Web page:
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Working with us
At Eaton John Overbey Jackman, we resolve challenging family law problems and guide our clients through the legal process in the most positive manner possible. Our strategic, aggressive approach focuses on resolving family law problems in a way that enables our clients to move forward in life from the strongest position possible. Your Wausau divorce lawyer can provide representation in a variety of matters.
The breakup of a marriage is often one of the most stressful times in a person’s life. When you choose our law firm, your lawyer will have extensive experience in divorce cases. They are assertive litigators and astute negotiators who are dedicated to achieving our clients’ goals and protecting their rights. During the divorce process, many people can get caught up in the immediacy of their emotions. At Eaton John, we help them focus their attention on the future. We create solutions designed to protect their legal rights and achieve their goals.
In representing you, your lawyer will focus on your future and the protection of your rights. We want to help you achieve a better life for you and your family.
FAQs for Divorce
To start a divorce, your lawyer will file a Summons and Petition for Divorce with the Clerk of Court. Your spouse must be served with this Summons and Petition for Divorce within 60 days after you file. There are two ways you can serve papers on your spouse: (1) Your spouse can sign an Admission of Service or (2) a process server or police department/sheriff’s department can serve the papers. An alternate method of initiating a divorce is for both spouses to sign a Joint Petition for Divorce. This eliminates the service requirement. Your lawyer can provide more information on beginning the divorce process.
In order to file for divorce in Wisconsin, one party — either you or your spouse — must (1) reside in the county in which the action is being filed for thirty days; and (2) reside in Wisconsin for at least six months. You can, however, file for Legal Separation after residing in Wisconsin for only 30 days. The legal separation can later be changed to a divorce. Your lawyer can advise you as to your filing options.
You must file a written Answer within 20 days from the date you are served with the Summons and Petition for Divorce. This must be sent to the Court with a copy sent to your spouse or his or her attorney. If your spouse has filed for divorce, a lawyer can advise you how to respond.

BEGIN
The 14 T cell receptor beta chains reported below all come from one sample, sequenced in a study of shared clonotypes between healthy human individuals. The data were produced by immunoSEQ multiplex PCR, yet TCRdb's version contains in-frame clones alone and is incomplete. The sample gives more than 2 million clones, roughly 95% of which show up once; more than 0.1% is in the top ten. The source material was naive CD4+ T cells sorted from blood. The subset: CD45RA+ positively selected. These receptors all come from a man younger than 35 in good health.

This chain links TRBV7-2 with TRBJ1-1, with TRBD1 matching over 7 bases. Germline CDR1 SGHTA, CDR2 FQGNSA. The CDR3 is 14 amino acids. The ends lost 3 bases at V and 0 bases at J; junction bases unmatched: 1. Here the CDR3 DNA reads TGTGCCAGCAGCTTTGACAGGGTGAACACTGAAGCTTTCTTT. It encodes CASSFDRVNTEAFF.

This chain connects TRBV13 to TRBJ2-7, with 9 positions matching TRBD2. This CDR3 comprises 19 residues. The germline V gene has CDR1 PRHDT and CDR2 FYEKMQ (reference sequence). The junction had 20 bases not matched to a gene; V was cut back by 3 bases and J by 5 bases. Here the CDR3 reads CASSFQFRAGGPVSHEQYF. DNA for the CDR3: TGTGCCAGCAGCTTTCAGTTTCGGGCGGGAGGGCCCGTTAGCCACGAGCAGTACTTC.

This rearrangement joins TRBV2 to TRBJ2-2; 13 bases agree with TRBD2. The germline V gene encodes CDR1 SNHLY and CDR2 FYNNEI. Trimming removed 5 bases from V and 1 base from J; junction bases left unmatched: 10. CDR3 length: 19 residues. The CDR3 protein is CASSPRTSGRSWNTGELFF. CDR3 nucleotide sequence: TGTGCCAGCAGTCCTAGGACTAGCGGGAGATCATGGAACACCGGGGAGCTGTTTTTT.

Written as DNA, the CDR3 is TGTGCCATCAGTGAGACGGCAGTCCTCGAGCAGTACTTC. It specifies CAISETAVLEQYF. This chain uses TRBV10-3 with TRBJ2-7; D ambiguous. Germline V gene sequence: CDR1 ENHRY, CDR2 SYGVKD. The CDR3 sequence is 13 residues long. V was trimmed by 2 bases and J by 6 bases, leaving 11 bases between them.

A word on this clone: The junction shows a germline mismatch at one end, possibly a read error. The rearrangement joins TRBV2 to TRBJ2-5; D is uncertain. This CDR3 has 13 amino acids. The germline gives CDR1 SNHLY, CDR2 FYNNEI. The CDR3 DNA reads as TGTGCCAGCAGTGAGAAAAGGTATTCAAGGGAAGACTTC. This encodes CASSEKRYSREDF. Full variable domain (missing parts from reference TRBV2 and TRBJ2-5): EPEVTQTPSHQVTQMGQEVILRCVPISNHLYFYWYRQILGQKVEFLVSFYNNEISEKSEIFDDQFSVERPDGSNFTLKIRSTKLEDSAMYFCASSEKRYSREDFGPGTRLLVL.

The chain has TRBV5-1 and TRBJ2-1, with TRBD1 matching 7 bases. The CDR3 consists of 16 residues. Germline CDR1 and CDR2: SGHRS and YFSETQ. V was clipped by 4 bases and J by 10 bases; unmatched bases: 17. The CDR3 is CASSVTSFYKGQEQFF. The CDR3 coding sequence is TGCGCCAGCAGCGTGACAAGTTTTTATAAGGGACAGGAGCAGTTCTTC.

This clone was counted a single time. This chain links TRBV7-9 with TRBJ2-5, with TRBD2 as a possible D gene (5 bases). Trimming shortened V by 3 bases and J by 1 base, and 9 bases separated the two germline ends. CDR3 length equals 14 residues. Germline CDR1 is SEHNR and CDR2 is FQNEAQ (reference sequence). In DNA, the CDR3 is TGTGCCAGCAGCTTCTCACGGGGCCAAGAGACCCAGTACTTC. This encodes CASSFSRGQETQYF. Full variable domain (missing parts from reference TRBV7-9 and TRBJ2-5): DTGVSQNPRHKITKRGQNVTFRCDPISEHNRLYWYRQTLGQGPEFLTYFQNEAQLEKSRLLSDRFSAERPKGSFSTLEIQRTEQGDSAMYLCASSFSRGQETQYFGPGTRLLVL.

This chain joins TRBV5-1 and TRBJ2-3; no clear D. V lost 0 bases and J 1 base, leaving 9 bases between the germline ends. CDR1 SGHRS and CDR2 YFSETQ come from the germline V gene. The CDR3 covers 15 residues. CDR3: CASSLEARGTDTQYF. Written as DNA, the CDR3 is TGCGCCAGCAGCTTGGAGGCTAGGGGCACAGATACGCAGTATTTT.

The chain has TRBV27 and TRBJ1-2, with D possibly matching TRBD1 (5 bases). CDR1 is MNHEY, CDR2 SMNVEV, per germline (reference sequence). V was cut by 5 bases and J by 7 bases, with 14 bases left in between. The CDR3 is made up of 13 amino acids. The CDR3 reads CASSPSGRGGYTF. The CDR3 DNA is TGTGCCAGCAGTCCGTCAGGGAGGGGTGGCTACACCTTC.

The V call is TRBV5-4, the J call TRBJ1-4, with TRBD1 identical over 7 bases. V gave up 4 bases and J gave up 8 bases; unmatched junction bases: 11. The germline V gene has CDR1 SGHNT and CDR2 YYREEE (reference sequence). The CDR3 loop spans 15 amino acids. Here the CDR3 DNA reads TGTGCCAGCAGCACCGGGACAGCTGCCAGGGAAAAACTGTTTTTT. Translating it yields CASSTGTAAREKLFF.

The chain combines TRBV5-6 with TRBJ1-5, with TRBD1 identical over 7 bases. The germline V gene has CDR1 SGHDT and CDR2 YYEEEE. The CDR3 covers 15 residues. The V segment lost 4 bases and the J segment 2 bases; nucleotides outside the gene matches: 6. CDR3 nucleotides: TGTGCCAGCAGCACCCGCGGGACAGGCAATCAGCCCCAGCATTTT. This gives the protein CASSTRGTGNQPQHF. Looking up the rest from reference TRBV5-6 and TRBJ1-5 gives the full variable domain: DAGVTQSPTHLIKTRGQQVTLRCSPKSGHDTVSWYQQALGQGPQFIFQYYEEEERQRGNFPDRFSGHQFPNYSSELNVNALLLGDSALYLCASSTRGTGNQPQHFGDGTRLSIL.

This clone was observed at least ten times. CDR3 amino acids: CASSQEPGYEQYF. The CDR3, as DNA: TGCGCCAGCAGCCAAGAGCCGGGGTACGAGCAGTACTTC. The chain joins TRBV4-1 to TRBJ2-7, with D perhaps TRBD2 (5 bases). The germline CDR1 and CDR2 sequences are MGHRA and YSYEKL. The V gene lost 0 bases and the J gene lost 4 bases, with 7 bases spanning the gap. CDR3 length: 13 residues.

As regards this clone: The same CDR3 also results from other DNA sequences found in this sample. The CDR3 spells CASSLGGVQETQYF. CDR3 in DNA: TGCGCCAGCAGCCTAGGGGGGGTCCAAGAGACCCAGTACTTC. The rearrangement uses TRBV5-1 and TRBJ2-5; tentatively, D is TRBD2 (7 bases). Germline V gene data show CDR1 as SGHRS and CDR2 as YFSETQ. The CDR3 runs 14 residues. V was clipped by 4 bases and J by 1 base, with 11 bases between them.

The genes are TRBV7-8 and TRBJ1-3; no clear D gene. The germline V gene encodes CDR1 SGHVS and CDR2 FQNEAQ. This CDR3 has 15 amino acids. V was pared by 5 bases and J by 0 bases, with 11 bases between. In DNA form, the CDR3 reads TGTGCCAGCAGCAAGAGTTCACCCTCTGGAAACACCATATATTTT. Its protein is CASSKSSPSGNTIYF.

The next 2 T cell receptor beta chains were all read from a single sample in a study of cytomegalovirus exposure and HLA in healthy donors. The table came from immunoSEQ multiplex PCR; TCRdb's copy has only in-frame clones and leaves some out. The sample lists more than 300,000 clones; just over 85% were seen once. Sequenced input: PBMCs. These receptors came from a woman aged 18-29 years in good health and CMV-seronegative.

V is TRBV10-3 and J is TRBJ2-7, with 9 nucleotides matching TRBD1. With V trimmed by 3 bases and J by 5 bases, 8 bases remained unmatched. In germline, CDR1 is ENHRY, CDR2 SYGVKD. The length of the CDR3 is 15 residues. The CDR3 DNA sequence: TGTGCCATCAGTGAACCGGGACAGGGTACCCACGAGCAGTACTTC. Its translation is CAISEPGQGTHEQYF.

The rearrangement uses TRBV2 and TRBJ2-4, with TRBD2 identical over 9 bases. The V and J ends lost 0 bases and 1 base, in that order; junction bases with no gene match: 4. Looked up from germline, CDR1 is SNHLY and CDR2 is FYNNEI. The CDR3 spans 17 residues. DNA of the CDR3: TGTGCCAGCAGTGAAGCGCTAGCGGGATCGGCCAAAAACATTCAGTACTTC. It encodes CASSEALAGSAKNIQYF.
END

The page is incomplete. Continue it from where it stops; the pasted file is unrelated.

In Wisconsin, with limited exceptions, a final hearing cannot be held for a minimum of 120 days after the date of service of the divorce petition. However, the divorce process may, in fact, last much longer depending on the complexities of the case.
Generally, all property brought into and/or acquired during the marriage, regardless of how titled, is subject to division upon divorce. This includes assets such as pension plans, retirement accounts, vehicles, and real estate. Property acquired by gift or inheritance is generally not subject to division.
The court presumes that divisible property is to be divided equally between the parties, but can deviate from an equal division of property after considering factors such as the length of the marriage; property brought to the marriage by each party; and the tax consequences to each party.
The debts of the parties will also be allocated between the parties, but the divorce judgment assigning a debt is not binding on third-party creditors. If the parties are able, they may be required to refinance the debts allocated to them after the divorce.
After a divorce is granted in Wisconsin, the parties are required to wait six months before remarrying, even if the subsequent marriage takes place in another state.
There is no legal requirement that you hire a lawyer for your divorce. In deciding whether or not you need representation, remember:
- If your spouse hired a lawyer to “write up the papers,” that lawyer does not represent you and will only be looking out for your spouse’s interests.
- Having a lawyer to represent your interests is particularly important if you have been married for a number of years, have children together, or have substantial assets or debts.
- Trying to “save” money by not having a lawyer may end up costing you more in the end.